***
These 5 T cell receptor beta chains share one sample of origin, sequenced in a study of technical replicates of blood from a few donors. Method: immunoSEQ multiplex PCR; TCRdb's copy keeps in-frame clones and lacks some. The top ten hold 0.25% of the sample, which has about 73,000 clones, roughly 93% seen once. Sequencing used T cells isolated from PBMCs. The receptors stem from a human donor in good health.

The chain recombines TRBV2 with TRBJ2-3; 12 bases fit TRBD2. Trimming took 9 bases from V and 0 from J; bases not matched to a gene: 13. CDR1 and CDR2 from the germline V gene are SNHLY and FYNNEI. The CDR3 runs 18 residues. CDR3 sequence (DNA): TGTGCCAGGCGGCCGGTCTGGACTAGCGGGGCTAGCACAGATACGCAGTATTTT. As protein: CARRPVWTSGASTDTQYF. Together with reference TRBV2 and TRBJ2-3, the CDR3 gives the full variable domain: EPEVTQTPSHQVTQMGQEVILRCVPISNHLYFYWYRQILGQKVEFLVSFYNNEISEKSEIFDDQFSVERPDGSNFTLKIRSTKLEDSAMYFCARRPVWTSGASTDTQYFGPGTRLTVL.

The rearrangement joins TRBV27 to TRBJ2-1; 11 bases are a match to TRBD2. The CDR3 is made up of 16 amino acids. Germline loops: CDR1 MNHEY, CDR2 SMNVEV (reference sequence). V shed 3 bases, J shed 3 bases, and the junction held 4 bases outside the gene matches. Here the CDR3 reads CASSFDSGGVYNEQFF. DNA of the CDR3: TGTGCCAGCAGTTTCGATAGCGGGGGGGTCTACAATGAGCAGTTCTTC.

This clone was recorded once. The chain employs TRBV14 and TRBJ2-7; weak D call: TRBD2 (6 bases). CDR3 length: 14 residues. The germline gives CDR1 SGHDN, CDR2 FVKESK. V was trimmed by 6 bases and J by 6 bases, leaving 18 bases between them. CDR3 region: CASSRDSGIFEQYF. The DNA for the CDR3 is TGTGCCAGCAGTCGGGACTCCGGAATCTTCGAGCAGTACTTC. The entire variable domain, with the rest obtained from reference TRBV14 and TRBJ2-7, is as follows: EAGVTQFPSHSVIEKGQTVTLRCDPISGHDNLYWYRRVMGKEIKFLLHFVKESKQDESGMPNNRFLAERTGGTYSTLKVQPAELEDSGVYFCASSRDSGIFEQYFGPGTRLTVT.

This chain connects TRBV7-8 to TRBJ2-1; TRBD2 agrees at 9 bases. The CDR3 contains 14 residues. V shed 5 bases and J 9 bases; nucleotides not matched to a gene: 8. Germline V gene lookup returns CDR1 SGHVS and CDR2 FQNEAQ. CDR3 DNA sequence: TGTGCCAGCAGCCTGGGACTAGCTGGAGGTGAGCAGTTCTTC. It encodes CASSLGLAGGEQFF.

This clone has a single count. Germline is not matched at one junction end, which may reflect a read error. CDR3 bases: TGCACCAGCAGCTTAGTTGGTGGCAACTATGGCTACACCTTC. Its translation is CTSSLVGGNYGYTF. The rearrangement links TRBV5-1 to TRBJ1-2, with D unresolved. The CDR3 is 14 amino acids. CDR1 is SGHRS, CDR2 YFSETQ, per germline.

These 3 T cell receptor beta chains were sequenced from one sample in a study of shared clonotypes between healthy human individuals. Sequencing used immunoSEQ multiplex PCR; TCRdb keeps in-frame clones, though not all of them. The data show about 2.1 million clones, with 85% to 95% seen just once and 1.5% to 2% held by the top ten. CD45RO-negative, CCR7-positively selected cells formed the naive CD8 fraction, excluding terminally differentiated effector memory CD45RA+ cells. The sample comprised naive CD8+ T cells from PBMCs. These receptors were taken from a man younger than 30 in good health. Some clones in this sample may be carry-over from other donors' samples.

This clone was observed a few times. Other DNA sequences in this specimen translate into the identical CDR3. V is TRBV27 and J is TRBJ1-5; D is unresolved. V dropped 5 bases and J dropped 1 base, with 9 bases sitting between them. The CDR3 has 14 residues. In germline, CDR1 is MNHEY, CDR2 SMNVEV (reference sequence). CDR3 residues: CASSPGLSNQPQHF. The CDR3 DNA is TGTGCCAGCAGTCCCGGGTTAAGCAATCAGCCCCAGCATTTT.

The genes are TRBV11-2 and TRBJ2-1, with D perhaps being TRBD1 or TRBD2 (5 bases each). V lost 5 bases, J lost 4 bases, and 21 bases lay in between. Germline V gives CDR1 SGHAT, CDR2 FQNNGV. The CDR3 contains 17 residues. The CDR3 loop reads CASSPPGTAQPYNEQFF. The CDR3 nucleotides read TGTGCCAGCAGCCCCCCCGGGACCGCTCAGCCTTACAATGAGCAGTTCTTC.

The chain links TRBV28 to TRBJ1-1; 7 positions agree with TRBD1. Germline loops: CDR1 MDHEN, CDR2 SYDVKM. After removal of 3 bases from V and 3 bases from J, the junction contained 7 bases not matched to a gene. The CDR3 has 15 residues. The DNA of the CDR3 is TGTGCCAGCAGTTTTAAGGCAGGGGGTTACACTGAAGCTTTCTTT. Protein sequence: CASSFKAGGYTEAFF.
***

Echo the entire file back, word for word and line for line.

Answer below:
These 5 T cell receptor beta chains share one sample of origin, sequenced in a study of technical replicates of blood from a few donors. Method: immunoSEQ multiplex PCR; TCRdb's copy keeps in-frame clones and lacks some. The top ten hold 0.25% of the sample, which has about 73,000 clones, roughly 93% seen once. Sequencing used T cells isolated from PBMCs. The receptors stem from a human donor in good health.

The chain recombines TRBV2 with TRBJ2-3; 12 bases fit TRBD2. Trimming took 9 bases from V and 0 from J; bases not matched to a gene: 13. CDR1 and CDR2 from the germline V gene are SNHLY and FYNNEI. The CDR3 runs 18 residues. CDR3 sequence (DNA): TGTGCCAGGCGGCCGGTCTGGACTAGCGGGGCTAGCACAGATACGCAGTATTTT. As protein: CARRPVWTSGASTDTQYF. Together with reference TRBV2 and TRBJ2-3, the CDR3 gives the full variable domain: EPEVTQTPSHQVTQMGQEVILRCVPISNHLYFYWYRQILGQKVEFLVSFYNNEISEKSEIFDDQFSVERPDGSNFTLKIRSTKLEDSAMYFCARRPVWTSGASTDTQYFGPGTRLTVL.

The rearrangement joins TRBV27 to TRBJ2-1; 11 bases are a match to TRBD2. The CDR3 is made up of 16 amino acids. Germline loops: CDR1 MNHEY, CDR2 SMNVEV (reference sequence). V shed 3 bases, J shed 3 bases, and the junction held 4 bases outside the gene matches. Here the CDR3 reads CASSFDSGGVYNEQFF. DNA of the CDR3: TGTGCCAGCAGTTTCGATAGCGGGGGGGTCTACAATGAGCAGTTCTTC.

This clone was recorded once. The chain employs TRBV14 and TRBJ2-7; weak D call: TRBD2 (6 bases). CDR3 length: 14 residues. The germline gives CDR1 SGHDN, CDR2 FVKESK. V was trimmed by 6 bases and J by 6 bases, leaving 18 bases between them. CDR3 region: CASSRDSGIFEQYF. The DNA for the CDR3 is TGTGCCAGCAGTCGGGACTCCGGAATCTTCGAGCAGTACTTC. The entire variable domain, with the rest obtained from reference TRBV14 and TRBJ2-7, is as follows: EAGVTQFPSHSVIEKGQTVTLRCDPISGHDNLYWYRRVMGKEIKFLLHFVKESKQDESGMPNNRFLAERTGGTYSTLKVQPAELEDSGVYFCASSRDSGIFEQYFGPGTRLTVT.

This chain connects TRBV7-8 to TRBJ2-1; TRBD2 agrees at 9 bases. The CDR3 contains 14 residues. V shed 5 bases and J 9 bases; nucleotides not matched to a gene: 8. Germline V gene lookup returns CDR1 SGHVS and CDR2 FQNEAQ. CDR3 DNA sequence: TGTGCCAGCAGCCTGGGACTAGCTGGAGGTGAGCAGTTCTTC. It encodes CASSLGLAGGEQFF.

This clone has a single count. Germline is not matched at one junction end, which may reflect a read error. CDR3 bases: TGCACCAGCAGCTTAGTTGGTGGCAACTATGGCTACACCTTC. Its translation is CTSSLVGGNYGYTF. The rearrangement links TRBV5-1 to TRBJ1-2, with D unresolved. The CDR3 is 14 amino acids. CDR1 is SGHRS, CDR2 YFSETQ, per germline.

These 3 T cell receptor beta chains were sequenced from one sample in a study of shared clonotypes between healthy human individuals. Sequencing used immunoSEQ multiplex PCR; TCRdb keeps in-frame clones, though not all of them. The data show about 2.1 million clones, with 85% to 95% seen just once and 1.5% to 2% held by the top ten. CD45RO-negative, CCR7-positively selected cells formed the naive CD8 fraction, excluding terminally differentiated effector memory CD45RA+ cells. The sample comprised naive CD8+ T cells from PBMCs. These receptors were taken from a man younger than 30 in good health. Some clones in this sample may be carry-over from other donors' samples.

This clone was observed a few times. Other DNA sequences in this specimen translate into the identical CDR3. V is TRBV27 and J is TRBJ1-5; D is unresolved. V dropped 5 bases and J dropped 1 base, with 9 bases sitting between them. The CDR3 has 14 residues. In germline, CDR1 is MNHEY, CDR2 SMNVEV (reference sequence). CDR3 residues: CASSPGLSNQPQHF. The CDR3 DNA is TGTGCCAGCAGTCCCGGGTTAAGCAATCAGCCCCAGCATTTT.

The genes are TRBV11-2 and TRBJ2-1, with D perhaps being TRBD1 or TRBD2 (5 bases each). V lost 5 bases, J lost 4 bases, and 21 bases lay in between. Germline V gives CDR1 SGHAT, CDR2 FQNNGV. The CDR3 contains 17 residues. The CDR3 loop reads CASSPPGTAQPYNEQFF. The CDR3 nucleotides read TGTGCCAGCAGCCCCCCCGGGACCGCTCAGCCTTACAATGAGCAGTTCTTC.

The chain links TRBV28 to TRBJ1-1; 7 positions agree with TRBD1. Germline loops: CDR1 MDHEN, CDR2 SYDVKM. After removal of 3 bases from V and 3 bases from J, the junction contained 7 bases not matched to a gene. The CDR3 has 15 residues. The DNA of the CDR3 is TGTGCCAGCAGTTTTAAGGCAGGGGGTTACACTGAAGCTTTCTTT. Protein sequence: CASSFKAGGYTEAFF.